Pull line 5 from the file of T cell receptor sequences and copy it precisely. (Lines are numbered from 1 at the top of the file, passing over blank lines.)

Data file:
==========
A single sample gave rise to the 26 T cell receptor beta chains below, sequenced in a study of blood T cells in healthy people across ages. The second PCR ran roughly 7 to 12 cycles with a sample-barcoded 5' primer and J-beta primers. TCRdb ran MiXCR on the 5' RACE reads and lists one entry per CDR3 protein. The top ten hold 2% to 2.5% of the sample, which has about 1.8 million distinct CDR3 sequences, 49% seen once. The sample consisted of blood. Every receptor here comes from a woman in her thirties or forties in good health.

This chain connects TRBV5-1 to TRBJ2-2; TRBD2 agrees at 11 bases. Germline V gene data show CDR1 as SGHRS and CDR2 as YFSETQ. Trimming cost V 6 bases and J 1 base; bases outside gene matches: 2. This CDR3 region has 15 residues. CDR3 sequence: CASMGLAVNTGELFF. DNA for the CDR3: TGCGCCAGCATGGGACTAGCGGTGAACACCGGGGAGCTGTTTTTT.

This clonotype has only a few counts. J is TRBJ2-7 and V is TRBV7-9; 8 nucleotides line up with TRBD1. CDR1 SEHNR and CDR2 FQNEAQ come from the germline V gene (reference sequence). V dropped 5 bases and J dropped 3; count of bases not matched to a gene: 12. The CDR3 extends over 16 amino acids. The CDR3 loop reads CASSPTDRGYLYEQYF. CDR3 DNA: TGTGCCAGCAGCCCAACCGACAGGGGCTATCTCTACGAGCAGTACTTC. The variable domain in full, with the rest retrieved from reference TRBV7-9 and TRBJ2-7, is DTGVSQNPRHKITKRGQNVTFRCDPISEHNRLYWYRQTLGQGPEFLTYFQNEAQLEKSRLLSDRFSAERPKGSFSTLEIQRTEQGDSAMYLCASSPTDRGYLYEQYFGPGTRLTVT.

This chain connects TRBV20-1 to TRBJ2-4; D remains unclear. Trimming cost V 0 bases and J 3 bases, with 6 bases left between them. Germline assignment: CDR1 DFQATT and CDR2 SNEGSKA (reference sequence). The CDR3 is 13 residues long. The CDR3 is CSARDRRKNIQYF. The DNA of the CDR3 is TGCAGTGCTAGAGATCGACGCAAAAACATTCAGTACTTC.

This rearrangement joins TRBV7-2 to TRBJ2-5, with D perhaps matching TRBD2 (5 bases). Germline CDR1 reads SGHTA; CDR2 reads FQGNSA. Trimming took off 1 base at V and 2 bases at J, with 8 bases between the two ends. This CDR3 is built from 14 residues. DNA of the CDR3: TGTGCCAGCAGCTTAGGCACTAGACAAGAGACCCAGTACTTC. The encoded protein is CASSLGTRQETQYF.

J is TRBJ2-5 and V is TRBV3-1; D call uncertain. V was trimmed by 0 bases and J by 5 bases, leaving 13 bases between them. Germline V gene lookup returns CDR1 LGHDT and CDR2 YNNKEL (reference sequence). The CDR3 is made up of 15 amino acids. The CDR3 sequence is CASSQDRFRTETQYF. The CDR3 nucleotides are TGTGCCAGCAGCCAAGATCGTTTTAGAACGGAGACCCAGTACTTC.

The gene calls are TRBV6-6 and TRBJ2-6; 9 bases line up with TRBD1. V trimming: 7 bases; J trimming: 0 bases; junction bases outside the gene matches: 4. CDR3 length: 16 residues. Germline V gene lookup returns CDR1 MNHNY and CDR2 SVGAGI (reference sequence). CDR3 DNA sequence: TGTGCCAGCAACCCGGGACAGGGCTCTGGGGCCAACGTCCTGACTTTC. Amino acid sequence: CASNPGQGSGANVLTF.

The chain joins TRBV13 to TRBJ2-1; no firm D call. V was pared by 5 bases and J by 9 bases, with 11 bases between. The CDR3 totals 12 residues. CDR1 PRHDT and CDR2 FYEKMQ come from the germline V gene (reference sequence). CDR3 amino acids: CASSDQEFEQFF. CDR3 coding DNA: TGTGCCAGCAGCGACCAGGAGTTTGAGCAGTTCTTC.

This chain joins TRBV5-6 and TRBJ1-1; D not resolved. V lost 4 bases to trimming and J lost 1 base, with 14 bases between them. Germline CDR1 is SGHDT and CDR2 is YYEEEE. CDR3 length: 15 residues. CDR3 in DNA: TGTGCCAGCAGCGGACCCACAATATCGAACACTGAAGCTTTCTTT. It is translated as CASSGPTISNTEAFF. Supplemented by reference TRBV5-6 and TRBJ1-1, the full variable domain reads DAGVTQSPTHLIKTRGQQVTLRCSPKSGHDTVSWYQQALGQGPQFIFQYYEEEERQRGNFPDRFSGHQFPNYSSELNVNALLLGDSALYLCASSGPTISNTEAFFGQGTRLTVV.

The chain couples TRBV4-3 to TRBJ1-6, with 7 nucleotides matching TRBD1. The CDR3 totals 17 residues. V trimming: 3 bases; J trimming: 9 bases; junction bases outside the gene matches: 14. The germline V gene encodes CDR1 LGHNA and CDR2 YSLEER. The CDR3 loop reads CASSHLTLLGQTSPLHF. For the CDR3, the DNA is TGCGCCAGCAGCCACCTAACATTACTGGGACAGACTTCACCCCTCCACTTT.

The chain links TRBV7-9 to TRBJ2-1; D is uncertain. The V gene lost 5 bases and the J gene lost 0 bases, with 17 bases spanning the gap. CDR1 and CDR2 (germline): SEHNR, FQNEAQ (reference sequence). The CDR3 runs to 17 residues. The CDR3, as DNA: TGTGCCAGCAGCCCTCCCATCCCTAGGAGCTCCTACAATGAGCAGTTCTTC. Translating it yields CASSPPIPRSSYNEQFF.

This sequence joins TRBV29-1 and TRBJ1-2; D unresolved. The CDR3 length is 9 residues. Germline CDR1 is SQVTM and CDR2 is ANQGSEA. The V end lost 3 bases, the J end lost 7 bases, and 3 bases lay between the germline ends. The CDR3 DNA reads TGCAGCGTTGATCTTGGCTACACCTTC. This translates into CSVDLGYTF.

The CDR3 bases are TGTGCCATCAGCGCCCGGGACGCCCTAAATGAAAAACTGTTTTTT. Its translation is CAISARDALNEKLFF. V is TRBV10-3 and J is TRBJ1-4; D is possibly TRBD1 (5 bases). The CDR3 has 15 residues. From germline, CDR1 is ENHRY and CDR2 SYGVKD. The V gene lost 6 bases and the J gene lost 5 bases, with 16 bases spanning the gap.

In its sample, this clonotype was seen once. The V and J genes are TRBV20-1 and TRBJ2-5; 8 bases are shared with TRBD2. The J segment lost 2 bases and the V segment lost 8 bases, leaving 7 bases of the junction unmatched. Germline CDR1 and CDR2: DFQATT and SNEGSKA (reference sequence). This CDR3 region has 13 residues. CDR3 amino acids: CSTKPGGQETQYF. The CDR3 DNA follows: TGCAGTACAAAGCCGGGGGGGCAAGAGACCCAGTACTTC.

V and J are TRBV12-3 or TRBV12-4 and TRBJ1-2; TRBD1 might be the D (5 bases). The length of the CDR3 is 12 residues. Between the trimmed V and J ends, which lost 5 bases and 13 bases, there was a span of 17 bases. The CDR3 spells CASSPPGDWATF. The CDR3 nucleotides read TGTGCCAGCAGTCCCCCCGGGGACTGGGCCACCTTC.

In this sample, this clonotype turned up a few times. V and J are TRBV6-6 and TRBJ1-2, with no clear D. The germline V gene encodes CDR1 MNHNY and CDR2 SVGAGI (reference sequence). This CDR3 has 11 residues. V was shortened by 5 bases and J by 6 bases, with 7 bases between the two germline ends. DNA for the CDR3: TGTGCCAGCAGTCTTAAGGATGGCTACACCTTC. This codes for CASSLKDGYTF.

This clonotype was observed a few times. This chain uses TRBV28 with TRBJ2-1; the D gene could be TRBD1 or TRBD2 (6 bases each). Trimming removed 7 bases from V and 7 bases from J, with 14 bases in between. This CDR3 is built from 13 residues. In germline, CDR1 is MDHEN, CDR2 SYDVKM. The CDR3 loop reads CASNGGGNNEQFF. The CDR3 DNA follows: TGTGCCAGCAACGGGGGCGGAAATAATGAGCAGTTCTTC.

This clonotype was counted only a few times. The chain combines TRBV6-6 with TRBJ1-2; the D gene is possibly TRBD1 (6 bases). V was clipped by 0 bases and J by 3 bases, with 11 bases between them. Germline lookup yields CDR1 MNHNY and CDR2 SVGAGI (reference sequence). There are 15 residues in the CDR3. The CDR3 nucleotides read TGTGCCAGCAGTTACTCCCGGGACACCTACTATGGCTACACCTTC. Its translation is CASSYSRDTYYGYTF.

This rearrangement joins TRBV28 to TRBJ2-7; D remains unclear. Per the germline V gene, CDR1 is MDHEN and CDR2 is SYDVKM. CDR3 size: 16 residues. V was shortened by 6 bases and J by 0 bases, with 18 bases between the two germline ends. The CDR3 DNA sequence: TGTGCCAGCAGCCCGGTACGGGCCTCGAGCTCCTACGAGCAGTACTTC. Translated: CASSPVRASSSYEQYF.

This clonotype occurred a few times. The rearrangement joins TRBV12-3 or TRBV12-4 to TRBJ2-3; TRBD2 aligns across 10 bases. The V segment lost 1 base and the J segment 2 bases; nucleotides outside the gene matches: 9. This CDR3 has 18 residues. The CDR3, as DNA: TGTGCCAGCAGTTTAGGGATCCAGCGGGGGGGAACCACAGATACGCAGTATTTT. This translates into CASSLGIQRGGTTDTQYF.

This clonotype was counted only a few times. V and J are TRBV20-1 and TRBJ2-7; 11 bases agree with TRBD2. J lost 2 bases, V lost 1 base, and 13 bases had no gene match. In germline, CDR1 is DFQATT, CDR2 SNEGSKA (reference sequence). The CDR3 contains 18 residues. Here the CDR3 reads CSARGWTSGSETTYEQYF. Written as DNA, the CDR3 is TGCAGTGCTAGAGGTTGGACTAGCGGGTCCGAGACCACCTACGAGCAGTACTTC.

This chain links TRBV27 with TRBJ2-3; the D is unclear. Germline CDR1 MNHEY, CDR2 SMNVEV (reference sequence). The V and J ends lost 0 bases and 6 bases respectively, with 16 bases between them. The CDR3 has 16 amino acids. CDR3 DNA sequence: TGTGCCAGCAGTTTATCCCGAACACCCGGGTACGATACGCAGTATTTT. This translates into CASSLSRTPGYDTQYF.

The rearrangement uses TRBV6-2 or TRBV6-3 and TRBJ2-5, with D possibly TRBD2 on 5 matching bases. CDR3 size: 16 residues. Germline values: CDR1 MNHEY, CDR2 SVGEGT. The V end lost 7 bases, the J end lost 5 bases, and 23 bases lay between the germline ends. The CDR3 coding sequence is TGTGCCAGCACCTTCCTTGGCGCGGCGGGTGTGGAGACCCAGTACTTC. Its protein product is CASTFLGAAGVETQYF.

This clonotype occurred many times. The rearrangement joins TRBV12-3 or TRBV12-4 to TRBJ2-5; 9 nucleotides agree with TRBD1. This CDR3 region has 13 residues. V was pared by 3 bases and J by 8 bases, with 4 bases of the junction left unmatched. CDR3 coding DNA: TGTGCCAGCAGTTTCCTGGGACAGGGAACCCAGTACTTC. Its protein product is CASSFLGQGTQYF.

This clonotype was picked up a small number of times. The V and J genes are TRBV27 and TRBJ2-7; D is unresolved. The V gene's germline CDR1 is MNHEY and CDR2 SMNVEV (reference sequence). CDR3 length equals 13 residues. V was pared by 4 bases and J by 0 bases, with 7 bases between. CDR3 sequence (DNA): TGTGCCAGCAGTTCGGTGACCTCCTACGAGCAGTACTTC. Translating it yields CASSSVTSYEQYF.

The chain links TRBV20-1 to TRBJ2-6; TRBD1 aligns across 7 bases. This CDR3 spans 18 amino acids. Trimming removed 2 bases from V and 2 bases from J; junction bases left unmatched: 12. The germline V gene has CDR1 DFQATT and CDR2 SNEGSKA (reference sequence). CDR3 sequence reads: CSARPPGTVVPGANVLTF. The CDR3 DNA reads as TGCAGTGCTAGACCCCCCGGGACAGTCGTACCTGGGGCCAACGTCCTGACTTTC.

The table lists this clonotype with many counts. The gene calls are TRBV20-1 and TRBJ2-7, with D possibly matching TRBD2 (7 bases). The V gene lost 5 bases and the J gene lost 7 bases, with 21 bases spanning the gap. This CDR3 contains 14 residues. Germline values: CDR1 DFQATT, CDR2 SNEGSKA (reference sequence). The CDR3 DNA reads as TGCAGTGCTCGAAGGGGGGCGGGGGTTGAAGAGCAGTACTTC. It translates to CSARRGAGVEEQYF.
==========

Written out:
This rearrangement joins TRBV7-2 to TRBJ2-5, with D perhaps matching TRBD2 (5 bases). Germline CDR1 reads SGHTA; CDR2 reads FQGNSA. Trimming took off 1 base at V and 2 bases at J, with 8 bases between the two ends. This CDR3 is built from 14 residues. DNA of the CDR3: TGTGCCAGCAGCTTAGGCACTAGACAAGAGACCCAGTACTTC. The encoded protein is CASSLGTRQETQYF.